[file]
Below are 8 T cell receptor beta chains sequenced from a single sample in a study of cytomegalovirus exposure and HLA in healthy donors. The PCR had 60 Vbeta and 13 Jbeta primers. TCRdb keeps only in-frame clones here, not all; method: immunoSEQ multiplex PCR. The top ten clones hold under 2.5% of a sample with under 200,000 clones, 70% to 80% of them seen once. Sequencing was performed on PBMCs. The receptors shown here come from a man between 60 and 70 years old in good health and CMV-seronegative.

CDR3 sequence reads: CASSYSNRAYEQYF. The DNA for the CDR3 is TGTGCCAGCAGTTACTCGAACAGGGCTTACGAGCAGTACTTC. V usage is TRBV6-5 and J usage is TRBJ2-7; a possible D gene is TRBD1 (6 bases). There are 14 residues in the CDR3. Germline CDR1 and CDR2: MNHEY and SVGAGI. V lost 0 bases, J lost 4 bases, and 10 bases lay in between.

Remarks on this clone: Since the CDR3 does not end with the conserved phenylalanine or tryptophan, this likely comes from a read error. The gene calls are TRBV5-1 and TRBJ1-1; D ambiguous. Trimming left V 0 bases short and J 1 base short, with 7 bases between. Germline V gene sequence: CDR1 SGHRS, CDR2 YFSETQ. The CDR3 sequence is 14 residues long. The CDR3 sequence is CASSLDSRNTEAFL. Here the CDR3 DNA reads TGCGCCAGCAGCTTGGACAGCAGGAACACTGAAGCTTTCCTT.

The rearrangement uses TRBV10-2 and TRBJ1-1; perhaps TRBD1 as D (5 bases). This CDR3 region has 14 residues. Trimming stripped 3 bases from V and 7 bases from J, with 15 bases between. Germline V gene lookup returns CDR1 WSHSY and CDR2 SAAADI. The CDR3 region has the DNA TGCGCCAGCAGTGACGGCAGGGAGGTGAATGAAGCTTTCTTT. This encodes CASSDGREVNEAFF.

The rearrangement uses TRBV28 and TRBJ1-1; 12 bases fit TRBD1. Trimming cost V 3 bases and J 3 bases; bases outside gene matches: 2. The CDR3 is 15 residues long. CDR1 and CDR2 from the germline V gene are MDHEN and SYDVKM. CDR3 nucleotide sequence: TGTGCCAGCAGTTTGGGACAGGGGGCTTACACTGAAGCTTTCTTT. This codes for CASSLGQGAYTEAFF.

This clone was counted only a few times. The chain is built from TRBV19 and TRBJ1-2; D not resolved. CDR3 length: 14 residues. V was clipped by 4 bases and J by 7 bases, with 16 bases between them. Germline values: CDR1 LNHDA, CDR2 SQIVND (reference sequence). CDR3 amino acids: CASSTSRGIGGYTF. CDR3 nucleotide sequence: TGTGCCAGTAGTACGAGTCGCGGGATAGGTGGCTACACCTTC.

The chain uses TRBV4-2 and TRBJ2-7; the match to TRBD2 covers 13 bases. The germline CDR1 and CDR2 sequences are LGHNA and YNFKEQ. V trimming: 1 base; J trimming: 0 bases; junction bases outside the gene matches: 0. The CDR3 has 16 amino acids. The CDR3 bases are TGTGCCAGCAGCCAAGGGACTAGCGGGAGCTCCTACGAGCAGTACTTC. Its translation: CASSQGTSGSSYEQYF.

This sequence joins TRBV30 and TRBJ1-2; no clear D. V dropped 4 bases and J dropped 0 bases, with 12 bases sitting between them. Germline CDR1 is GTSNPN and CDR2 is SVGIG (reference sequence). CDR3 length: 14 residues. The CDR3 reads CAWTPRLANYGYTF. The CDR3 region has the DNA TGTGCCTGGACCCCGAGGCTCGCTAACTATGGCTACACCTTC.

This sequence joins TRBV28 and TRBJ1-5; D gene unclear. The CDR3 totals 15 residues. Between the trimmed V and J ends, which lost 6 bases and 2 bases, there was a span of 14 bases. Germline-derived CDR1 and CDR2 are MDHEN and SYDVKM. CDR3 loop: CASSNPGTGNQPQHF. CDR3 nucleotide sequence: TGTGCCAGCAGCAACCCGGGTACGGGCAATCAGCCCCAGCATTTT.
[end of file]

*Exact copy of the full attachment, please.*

Below are 8 T cell receptor beta chains sequenced from a single sample in a study of cytomegalovirus exposure and HLA in healthy donors. The PCR had 60 Vbeta and 13 Jbeta primers. TCRdb keeps only in-frame clones here, not all; method: immunoSEQ multiplex PCR. The top ten clones hold under 2.5% of a sample with under 200,000 clones, 70% to 80% of them seen once. Sequencing was performed on PBMCs. The receptors shown here come from a man between 60 and 70 years old in good health and CMV-seronegative.

CDR3 sequence reads: CASSYSNRAYEQYF. The DNA for the CDR3 is TGTGCCAGCAGTTACTCGAACAGGGCTTACGAGCAGTACTTC. V usage is TRBV6-5 and J usage is TRBJ2-7; a possible D gene is TRBD1 (6 bases). There are 14 residues in the CDR3. Germline CDR1 and CDR2: MNHEY and SVGAGI. V lost 0 bases, J lost 4 bases, and 10 bases lay in between.

Remarks on this clone: Since the CDR3 does not end with the conserved phenylalanine or tryptophan, this likely comes from a read error. The gene calls are TRBV5-1 and TRBJ1-1; D ambiguous. Trimming left V 0 bases short and J 1 base short, with 7 bases between. Germline V gene sequence: CDR1 SGHRS, CDR2 YFSETQ. The CDR3 sequence is 14 residues long. The CDR3 sequence is CASSLDSRNTEAFL. Here the CDR3 DNA reads TGCGCCAGCAGCTTGGACAGCAGGAACACTGAAGCTTTCCTT.

The rearrangement uses TRBV10-2 and TRBJ1-1; perhaps TRBD1 as D (5 bases). This CDR3 region has 14 residues. Trimming stripped 3 bases from V and 7 bases from J, with 15 bases between. Germline V gene lookup returns CDR1 WSHSY and CDR2 SAAADI. The CDR3 region has the DNA TGCGCCAGCAGTGACGGCAGGGAGGTGAATGAAGCTTTCTTT. This encodes CASSDGREVNEAFF.

The rearrangement uses TRBV28 and TRBJ1-1; 12 bases fit TRBD1. Trimming cost V 3 bases and J 3 bases; bases outside gene matches: 2. The CDR3 is 15 residues long. CDR1 and CDR2 from the germline V gene are MDHEN and SYDVKM. CDR3 nucleotide sequence: TGTGCCAGCAGTTTGGGACAGGGGGCTTACACTGAAGCTTTCTTT. This codes for CASSLGQGAYTEAFF.

This clone was counted only a few times. The chain is built from TRBV19 and TRBJ1-2; D not resolved. CDR3 length: 14 residues. V was clipped by 4 bases and J by 7 bases, with 16 bases between them. Germline values: CDR1 LNHDA, CDR2 SQIVND (reference sequence). CDR3 amino acids: CASSTSRGIGGYTF. CDR3 nucleotide sequence: TGTGCCAGTAGTACGAGTCGCGGGATAGGTGGCTACACCTTC.

The chain uses TRBV4-2 and TRBJ2-7; the match to TRBD2 covers 13 bases. The germline CDR1 and CDR2 sequences are LGHNA and YNFKEQ. V trimming: 1 base; J trimming: 0 bases; junction bases outside the gene matches: 0. The CDR3 has 16 amino acids. The CDR3 bases are TGTGCCAGCAGCCAAGGGACTAGCGGGAGCTCCTACGAGCAGTACTTC. Its translation: CASSQGTSGSSYEQYF.

This sequence joins TRBV30 and TRBJ1-2; no clear D. V dropped 4 bases and J dropped 0 bases, with 12 bases sitting between them. Germline CDR1 is GTSNPN and CDR2 is SVGIG (reference sequence). CDR3 length: 14 residues. The CDR3 reads CAWTPRLANYGYTF. The CDR3 region has the DNA TGTGCCTGGACCCCGAGGCTCGCTAACTATGGCTACACCTTC.

This sequence joins TRBV28 and TRBJ1-5; D gene unclear. The CDR3 totals 15 residues. Between the trimmed V and J ends, which lost 6 bases and 2 bases, there was a span of 14 bases. Germline-derived CDR1 and CDR2 are MDHEN and SYDVKM. CDR3 loop: CASSNPGTGNQPQHF. CDR3 nucleotide sequence: TGTGCCAGCAGCAACCCGGGTACGGGCAATCAGCCCCAGCATTTT.